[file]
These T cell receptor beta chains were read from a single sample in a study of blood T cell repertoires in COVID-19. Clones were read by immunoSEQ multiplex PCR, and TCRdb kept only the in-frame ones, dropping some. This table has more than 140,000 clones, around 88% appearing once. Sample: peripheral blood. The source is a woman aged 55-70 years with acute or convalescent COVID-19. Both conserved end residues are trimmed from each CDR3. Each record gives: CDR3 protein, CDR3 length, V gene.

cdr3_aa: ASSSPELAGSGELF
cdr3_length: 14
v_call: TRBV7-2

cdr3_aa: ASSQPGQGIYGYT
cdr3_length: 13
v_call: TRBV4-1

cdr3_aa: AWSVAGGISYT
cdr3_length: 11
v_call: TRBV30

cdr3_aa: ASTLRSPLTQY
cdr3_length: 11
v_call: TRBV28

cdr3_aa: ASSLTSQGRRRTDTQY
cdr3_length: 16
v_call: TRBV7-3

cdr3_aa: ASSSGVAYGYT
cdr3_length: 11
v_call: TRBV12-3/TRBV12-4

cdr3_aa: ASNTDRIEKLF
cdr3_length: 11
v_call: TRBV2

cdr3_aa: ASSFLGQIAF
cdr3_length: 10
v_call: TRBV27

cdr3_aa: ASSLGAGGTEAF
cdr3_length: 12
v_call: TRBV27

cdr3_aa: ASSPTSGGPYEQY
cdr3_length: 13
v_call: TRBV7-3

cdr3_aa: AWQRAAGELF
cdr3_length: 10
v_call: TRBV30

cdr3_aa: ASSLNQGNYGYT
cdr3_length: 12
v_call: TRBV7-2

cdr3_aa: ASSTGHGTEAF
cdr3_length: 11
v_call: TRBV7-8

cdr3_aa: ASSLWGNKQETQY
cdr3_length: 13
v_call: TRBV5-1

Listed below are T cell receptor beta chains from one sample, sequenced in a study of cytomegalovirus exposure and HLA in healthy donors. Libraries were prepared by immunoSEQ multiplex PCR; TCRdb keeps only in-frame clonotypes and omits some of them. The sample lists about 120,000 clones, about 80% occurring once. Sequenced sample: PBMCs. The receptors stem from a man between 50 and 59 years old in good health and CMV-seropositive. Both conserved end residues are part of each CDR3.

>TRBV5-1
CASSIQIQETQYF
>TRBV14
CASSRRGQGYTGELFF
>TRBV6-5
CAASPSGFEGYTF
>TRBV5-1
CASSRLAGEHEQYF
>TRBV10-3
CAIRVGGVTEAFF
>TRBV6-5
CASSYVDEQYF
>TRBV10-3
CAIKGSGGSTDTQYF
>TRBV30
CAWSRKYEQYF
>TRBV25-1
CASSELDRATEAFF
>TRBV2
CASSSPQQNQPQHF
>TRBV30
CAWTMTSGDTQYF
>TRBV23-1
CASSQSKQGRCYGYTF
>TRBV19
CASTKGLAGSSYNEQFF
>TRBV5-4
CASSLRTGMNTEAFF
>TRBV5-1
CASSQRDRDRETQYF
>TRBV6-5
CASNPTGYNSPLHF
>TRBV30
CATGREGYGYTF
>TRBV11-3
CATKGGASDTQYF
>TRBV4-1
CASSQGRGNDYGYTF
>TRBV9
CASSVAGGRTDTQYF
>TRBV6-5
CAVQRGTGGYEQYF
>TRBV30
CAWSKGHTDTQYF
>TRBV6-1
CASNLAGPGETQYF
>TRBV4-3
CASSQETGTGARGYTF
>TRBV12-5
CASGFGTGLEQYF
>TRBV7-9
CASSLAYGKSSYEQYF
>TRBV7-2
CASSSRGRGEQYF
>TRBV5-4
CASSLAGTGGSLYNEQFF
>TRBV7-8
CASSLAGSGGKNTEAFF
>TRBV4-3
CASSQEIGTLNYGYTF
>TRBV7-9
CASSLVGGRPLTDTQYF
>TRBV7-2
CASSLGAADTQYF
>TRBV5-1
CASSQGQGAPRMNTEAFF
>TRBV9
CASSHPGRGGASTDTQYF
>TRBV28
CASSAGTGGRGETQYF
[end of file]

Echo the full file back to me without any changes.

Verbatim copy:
These T cell receptor beta chains were read from a single sample in a study of blood T cell repertoires in COVID-19. Clones were read by immunoSEQ multiplex PCR, and TCRdb kept only the in-frame ones, dropping some. This table has more than 140,000 clones, around 88% appearing once. Sample: peripheral blood. The source is a woman aged 55-70 years with acute or convalescent COVID-19. Both conserved end residues are trimmed from each CDR3. Each record gives: CDR3 protein, CDR3 length, V gene.

cdr3_aa: ASSSPELAGSGELF
cdr3_length: 14
v_call: TRBV7-2

cdr3_aa: ASSQPGQGIYGYT
cdr3_length: 13
v_call: TRBV4-1

cdr3_aa: AWSVAGGISYT
cdr3_length: 11
v_call: TRBV30

cdr3_aa: ASTLRSPLTQY
cdr3_length: 11
v_call: TRBV28

cdr3_aa: ASSLTSQGRRRTDTQY
cdr3_length: 16
v_call: TRBV7-3

cdr3_aa: ASSSGVAYGYT
cdr3_length: 11
v_call: TRBV12-3/TRBV12-4

cdr3_aa: ASNTDRIEKLF
cdr3_length: 11
v_call: TRBV2

cdr3_aa: ASSFLGQIAF
cdr3_length: 10
v_call: TRBV27

cdr3_aa: ASSLGAGGTEAF
cdr3_length: 12
v_call: TRBV27

cdr3_aa: ASSPTSGGPYEQY
cdr3_length: 13
v_call: TRBV7-3

cdr3_aa: AWQRAAGELF
cdr3_length: 10
v_call: TRBV30

cdr3_aa: ASSLNQGNYGYT
cdr3_length: 12
v_call: TRBV7-2

cdr3_aa: ASSTGHGTEAF
cdr3_length: 11
v_call: TRBV7-8

cdr3_aa: ASSLWGNKQETQY
cdr3_length: 13
v_call: TRBV5-1

Listed below are T cell receptor beta chains from one sample, sequenced in a study of cytomegalovirus exposure and HLA in healthy donors. Libraries were prepared by immunoSEQ multiplex PCR; TCRdb keeps only in-frame clonotypes and omits some of them. The sample lists about 120,000 clones, about 80% occurring once. Sequenced sample: PBMCs. The receptors stem from a man between 50 and 59 years old in good health and CMV-seropositive. Both conserved end residues are part of each CDR3.

>TRBV5-1
CASSIQIQETQYF
>TRBV14
CASSRRGQGYTGELFF
>TRBV6-5
CAASPSGFEGYTF
>TRBV5-1
CASSRLAGEHEQYF
>TRBV10-3
CAIRVGGVTEAFF
>TRBV6-5
CASSYVDEQYF
>TRBV10-3
CAIKGSGGSTDTQYF
>TRBV30
CAWSRKYEQYF
>TRBV25-1
CASSELDRATEAFF
>TRBV2
CASSSPQQNQPQHF
>TRBV30
CAWTMTSGDTQYF
>TRBV23-1
CASSQSKQGRCYGYTF
>TRBV19
CASTKGLAGSSYNEQFF
>TRBV5-4
CASSLRTGMNTEAFF
>TRBV5-1
CASSQRDRDRETQYF
>TRBV6-5
CASNPTGYNSPLHF
>TRBV30
CATGREGYGYTF
>TRBV11-3
CATKGGASDTQYF
>TRBV4-1
CASSQGRGNDYGYTF
>TRBV9
CASSVAGGRTDTQYF
>TRBV6-5
CAVQRGTGGYEQYF
>TRBV30
CAWSKGHTDTQYF
>TRBV6-1
CASNLAGPGETQYF
>TRBV4-3
CASSQETGTGARGYTF
>TRBV12-5
CASGFGTGLEQYF
>TRBV7-9
CASSLAYGKSSYEQYF
>TRBV7-2
CASSSRGRGEQYF
>TRBV5-4
CASSLAGTGGSLYNEQFF
>TRBV7-8
CASSLAGSGGKNTEAFF
>TRBV4-3
CASSQEIGTLNYGYTF
>TRBV7-9
CASSLVGGRPLTDTQYF
>TRBV7-2
CASSLGAADTQYF
>TRBV5-1
CASSQGQGAPRMNTEAFF
>TRBV9
CASSHPGRGGASTDTQYF
>TRBV28
CASSAGTGGRGETQYF